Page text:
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What Is The Insurrection Act of 1807, And Can President Trump Invoke It:

Updated: Dec 21, 2020

A Republican North Carolina state senator just called on President Donald Trump to invoke the Insurrection Act. A lot of people on social media are debating the pros and cons of such an action, but a lot of people seem to be a bit confused about what it is, so let us at World Wire News break it down for you.


The origination of the Insurrection Act date back over 200 years ago, to a strange chapter in American history. It was a time when Aaron Burr, who was just formerly, the 3rd Vice President of the United States alongside Thomas Jefferson, before being jettisoned amongst some political scandals. Between 1805 and 1806, Burr plotted to raise an army and establish his own dynasty in what today would be the Louisiana Territory or Mexico. Whether Burr was attempting to form his own country, or to build an army to take on the U.S. force to this day still remains unclear.


In response, Thomas Jefferson established and Congress passed a one-sentence statute:

“In all cases of insurrection, or obstruction to the laws, either of the United States, or of any individual state or territory, where it is lawful for the President of the United States to call forth the militia for the purpose of suppressing such insurrection, or of causing the laws to be duly executed, it shall be lawful for him to employ, for the same purposes, such part of the land or naval force of the United States, as shall be judged necessary, having first observed all the prerequisites of the law in that respect.”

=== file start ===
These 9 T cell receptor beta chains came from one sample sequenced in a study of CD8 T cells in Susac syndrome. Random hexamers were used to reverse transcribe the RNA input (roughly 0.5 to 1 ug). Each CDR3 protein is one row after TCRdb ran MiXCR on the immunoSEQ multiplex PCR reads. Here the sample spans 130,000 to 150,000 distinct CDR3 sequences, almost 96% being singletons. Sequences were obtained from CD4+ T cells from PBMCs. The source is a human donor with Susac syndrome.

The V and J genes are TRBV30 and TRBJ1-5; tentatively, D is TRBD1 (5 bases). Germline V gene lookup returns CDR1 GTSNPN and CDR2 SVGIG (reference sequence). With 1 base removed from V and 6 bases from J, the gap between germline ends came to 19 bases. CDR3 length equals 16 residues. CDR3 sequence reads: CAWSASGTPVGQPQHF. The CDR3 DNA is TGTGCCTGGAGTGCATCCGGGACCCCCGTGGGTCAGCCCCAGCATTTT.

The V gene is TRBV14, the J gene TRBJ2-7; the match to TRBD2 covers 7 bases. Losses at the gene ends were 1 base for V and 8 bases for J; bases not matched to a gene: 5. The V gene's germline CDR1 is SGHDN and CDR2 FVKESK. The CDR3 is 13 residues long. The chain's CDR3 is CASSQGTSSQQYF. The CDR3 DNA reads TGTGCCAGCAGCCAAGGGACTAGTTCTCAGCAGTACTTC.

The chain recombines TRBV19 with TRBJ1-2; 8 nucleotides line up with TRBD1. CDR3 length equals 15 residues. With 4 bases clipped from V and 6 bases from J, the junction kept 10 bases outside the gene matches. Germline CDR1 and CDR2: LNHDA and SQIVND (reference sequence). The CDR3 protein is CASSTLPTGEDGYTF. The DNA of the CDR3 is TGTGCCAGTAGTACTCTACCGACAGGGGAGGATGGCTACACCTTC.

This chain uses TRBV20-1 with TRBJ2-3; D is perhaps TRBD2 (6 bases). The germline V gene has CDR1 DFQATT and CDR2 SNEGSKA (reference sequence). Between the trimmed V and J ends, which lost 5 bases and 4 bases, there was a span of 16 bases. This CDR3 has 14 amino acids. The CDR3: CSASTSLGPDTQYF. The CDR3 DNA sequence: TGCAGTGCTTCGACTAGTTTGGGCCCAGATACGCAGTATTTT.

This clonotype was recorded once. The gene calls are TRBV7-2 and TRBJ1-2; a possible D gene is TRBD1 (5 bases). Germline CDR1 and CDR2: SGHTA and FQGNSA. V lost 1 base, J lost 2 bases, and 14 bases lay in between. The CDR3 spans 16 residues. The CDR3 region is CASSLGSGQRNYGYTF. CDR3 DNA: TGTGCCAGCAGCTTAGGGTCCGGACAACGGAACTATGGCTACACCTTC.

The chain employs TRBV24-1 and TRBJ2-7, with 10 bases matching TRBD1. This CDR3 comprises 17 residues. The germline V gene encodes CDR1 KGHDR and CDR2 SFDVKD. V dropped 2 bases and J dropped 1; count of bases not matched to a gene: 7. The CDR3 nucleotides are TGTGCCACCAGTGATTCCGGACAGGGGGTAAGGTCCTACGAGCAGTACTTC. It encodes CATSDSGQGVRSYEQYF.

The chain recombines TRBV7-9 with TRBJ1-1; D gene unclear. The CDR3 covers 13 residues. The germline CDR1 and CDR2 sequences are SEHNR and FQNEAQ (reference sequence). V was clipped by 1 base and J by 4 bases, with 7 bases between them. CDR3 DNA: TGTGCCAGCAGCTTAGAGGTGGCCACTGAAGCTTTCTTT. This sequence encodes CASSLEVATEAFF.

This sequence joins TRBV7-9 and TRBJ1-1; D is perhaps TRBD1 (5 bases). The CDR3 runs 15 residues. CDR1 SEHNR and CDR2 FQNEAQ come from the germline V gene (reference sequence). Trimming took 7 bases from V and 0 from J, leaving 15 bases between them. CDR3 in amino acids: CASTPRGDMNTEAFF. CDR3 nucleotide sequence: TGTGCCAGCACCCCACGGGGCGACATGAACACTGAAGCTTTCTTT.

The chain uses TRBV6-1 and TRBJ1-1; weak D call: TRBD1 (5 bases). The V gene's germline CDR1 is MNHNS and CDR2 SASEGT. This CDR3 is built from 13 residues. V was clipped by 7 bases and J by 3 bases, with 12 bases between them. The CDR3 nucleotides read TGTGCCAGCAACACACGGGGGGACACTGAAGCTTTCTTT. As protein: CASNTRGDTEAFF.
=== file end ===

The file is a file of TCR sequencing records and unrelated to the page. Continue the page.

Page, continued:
So the Insurrection Act of 1807 gives the presiding President of the U.S. the power to deploy the military or national guard to enforce laws in certain circumstances such as if there is an insurrection against state or federal law.


In the history of the United States since, Presidents have invoked the Insurrection Act dozens of times according to a report by the Congressional Research Service. It was invoked multiple times during the 20th century to enforce desegregation and respond to riots. President Lyndon Johnson invoked the Act to deploy federal troops to Detroit in response to the riots of 1967, and has been used most recently during the 1992 Rodney King riots.

Under the Act, the President does not need the states permission before taking action. In 1957 we had President Eisenhower invoke the Act to send the 101st Airborne Division to Little Rock, Ark. To keep the peace during integration of the High School against the permission of the Arkansas governor.


President Trump has already repeatedly referenced the Insurrection Act during the time of widespread protests and looting in the country, threatening to invoke the Act unless state officials started responding. So the Act is one President Trump is already very familiar with.


Within the last two days, multiple Republican senators, including Bob Steinburg of North Carolina and Amanda F. Chase of Virginia have both come out and declared that President Trump should utilize the Act to stay in power.


Republican supporters who are pushing for more drastic action are arguing that under the Act, the President would be well within his rights to invoke the Act if there were insurrections against either state or federal law. They argue that there is sufficient evidence of both systematic fraud attacking both the state and federal elections that the invoking of this Act would be warranted.


Let us know in the comments section below if you are for or against this potential action.


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